New West Needs Great Service Businesses Too! Limina Spa

When I first moved to New Westminster, in September 2011, all the talk was about how New Westminster needed some new business that weren’t Dollar Stores, Car Repair shops and Bridal Boutiques. Since then, a lot of great new businesses have come to New West- bringing more quality products and services.

Often the talk about the quality of the businesses revolves around restaurants and retail establishments. But New Westminster needs more then great restaurants. Susan, owner of Limina Spa, believes it’s time for New Westminster residents to have access to high quality spa services without having to travel into Vancouver. Susan is eager to get the word out about her spa and the quality services and experience it provides. Recently, she invited Jen Arbo and myself to come and experience her spa first hand.

When talking with Susan it is clear that she loves the community here in New West and is passionate about her business. Since she opened in about a year and half a go at the Shops at New West Station, she has seen a fair amount of construction outside her door- something she worries may be impacting potential customers from discovering her Spa. But she believes strongly she has something unique to offer New Westminster.

I was excited to try out Limina Spa—it has been a while since I had gone for a massage. For me, going to a spa is about the whole experience- not just the service itself. I love the calming music, sense of peace, smell of subtle natural essential oils. I like to go somewhere that has a great atmosphere and has clearly thought about the details.

Limina Spa did not disappoint. The hot stone massage I had was amazing- one of the best massages I have had—and I have visited top spa’s in both Vancouver and Calgary.  Susan explained to me that many places just place the hot stones to warm up the skin and increase circulation- they do it a bit differently- they actually use the stones in the massage itself.

Jen said “The facial I had at Limina Spa was seriously the best facial I have ever had, and I am a spa junkie and have had a lot of facials. It was relaxing, all encompassing, and I felt completely taken care of during the facial. It was customized to me personally, and I walked out of there positively glowing.”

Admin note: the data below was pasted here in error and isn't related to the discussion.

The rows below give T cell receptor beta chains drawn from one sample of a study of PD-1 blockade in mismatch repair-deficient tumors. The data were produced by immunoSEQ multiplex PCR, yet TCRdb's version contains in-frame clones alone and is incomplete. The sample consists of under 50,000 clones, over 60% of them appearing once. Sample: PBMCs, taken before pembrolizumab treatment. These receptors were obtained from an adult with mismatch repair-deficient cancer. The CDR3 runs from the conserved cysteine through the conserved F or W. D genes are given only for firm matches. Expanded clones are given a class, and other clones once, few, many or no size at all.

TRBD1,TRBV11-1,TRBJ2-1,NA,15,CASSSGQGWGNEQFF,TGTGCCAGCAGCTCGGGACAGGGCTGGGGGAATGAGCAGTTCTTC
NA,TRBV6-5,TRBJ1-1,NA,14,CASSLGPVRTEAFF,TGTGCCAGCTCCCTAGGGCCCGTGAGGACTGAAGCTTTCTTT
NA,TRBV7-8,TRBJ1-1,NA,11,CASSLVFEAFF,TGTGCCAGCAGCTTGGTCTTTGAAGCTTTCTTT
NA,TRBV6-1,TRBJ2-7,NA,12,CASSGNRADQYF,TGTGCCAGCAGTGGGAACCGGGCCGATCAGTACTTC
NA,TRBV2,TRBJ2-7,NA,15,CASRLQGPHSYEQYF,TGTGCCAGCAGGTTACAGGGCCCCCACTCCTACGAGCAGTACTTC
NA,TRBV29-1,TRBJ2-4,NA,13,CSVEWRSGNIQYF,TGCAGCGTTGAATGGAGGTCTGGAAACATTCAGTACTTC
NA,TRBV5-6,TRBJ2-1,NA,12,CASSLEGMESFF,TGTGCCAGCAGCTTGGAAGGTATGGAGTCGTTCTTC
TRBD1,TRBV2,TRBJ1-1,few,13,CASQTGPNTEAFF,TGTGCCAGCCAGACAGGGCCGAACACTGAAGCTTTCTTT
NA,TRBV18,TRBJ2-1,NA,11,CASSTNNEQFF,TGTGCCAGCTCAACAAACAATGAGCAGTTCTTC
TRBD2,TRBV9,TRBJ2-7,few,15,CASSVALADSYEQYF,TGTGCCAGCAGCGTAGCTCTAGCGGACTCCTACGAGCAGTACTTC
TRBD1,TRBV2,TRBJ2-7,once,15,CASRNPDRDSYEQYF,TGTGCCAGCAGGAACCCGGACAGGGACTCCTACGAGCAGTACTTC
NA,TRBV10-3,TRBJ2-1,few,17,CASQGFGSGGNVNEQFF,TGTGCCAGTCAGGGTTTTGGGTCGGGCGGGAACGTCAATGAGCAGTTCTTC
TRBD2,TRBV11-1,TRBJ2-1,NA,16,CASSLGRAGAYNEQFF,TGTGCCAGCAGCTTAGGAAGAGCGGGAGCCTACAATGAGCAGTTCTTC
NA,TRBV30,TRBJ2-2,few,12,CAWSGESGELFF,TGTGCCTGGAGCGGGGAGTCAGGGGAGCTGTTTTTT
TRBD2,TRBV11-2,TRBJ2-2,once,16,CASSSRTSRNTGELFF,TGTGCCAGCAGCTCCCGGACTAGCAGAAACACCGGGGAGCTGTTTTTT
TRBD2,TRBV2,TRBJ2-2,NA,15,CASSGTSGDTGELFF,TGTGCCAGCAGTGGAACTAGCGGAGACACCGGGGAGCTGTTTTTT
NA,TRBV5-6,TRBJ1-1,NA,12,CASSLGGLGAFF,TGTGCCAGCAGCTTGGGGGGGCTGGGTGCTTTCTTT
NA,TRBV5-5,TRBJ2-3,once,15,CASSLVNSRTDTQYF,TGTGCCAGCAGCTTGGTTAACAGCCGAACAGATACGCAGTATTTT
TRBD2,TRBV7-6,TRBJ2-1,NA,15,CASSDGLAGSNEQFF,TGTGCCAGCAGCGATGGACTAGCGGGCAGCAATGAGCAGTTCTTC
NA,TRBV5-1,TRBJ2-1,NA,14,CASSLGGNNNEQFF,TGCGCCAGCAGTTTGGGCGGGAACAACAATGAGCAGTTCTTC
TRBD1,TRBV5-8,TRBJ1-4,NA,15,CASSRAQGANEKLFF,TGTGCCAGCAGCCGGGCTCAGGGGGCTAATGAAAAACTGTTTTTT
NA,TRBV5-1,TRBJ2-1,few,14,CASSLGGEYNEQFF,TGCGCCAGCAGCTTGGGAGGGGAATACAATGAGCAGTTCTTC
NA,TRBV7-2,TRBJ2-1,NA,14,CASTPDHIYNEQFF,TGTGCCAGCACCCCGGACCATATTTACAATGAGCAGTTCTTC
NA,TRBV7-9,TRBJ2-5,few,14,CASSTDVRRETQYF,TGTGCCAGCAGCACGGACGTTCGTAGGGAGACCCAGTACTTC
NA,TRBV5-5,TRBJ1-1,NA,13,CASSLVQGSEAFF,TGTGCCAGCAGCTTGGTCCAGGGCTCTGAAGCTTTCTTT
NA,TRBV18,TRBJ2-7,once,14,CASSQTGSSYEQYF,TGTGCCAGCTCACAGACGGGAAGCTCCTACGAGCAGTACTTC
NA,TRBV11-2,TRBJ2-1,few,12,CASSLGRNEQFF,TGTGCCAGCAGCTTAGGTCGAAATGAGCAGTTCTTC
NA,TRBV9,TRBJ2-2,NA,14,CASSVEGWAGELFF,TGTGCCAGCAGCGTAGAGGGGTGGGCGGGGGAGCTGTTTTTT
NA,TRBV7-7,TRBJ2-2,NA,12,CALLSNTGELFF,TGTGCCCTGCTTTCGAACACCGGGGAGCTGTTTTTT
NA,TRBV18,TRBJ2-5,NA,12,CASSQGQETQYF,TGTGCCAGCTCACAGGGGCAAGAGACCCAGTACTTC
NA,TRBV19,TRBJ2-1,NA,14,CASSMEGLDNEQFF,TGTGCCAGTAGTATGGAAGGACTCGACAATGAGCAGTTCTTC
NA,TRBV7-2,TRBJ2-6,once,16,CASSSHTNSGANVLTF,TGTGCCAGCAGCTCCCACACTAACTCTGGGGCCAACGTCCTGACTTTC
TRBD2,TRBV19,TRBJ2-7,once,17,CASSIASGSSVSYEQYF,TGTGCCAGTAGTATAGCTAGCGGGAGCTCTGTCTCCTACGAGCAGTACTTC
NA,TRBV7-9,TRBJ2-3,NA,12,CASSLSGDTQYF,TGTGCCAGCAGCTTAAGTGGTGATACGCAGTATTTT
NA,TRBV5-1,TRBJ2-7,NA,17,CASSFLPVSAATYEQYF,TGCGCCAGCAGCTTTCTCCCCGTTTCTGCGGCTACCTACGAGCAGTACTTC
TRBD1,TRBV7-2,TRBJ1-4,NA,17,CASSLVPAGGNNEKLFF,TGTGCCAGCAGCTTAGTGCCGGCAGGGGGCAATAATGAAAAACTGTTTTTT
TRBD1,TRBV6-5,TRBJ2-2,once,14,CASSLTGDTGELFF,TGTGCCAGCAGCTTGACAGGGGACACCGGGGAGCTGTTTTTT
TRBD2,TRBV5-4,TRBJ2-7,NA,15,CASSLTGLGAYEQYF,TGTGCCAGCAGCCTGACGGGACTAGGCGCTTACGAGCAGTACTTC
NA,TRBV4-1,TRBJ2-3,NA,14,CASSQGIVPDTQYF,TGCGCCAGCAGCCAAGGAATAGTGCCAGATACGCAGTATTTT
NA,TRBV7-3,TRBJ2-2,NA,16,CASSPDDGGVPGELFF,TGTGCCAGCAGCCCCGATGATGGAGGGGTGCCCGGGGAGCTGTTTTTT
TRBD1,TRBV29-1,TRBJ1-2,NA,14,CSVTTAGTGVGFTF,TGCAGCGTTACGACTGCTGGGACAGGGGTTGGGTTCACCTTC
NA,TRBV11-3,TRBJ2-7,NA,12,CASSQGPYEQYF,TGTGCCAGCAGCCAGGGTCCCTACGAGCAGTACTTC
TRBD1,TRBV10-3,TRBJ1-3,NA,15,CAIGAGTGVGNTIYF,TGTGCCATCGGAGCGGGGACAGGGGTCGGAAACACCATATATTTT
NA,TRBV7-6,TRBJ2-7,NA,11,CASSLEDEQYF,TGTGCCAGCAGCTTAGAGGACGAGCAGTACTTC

I noticed while I was in the spa that they had been named by the New West News Leader as a finalist of one of the best places to get a facial in New Westminster in 2012- so obviously Jen is one among many who feel that way. Their pedicure lounge is lovely and would be great to book for a pedicure party for a bridal shower, birthday party or other celebration.

The prices Limina Spa charges are higher then other places to get similar services in New West, but are very much in line with prices elsewhere in the Lower Mainland. To offset it they offer an Elite Membership ($29/yr) which gets you about 10-15% off the regular price of spa services. Each month, members are also offered a special at a further discounted rate— March’s special combines a full body exfoliation with a massage for maximum pampering.

Overall, Limina Spa is the type of business I want to support: local, run by a dedicated small business owner and offering quality to New Westminster.

Limina Spa

263-800 Carnarvon Street
The Plaza at New West Station

Hours:
Monday 10am-6pm
Tuesday 10am-6pm
Wednesday 11am-7pm
Thursday 10am-6pm
Friday 10am-6pm
Saturday 10am-6pm
Sunday By Appointments

(604) 525-0805
info@liminaspa.com
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Disclosure: Jen and I received spa services at no charge as a part of Limina’s invitation (facial, hot stone massage, pedicures, and underarm waxing). We were not asked to write this article. All opinions expressed are our own. 

Council candidates weigh in on family issues in New West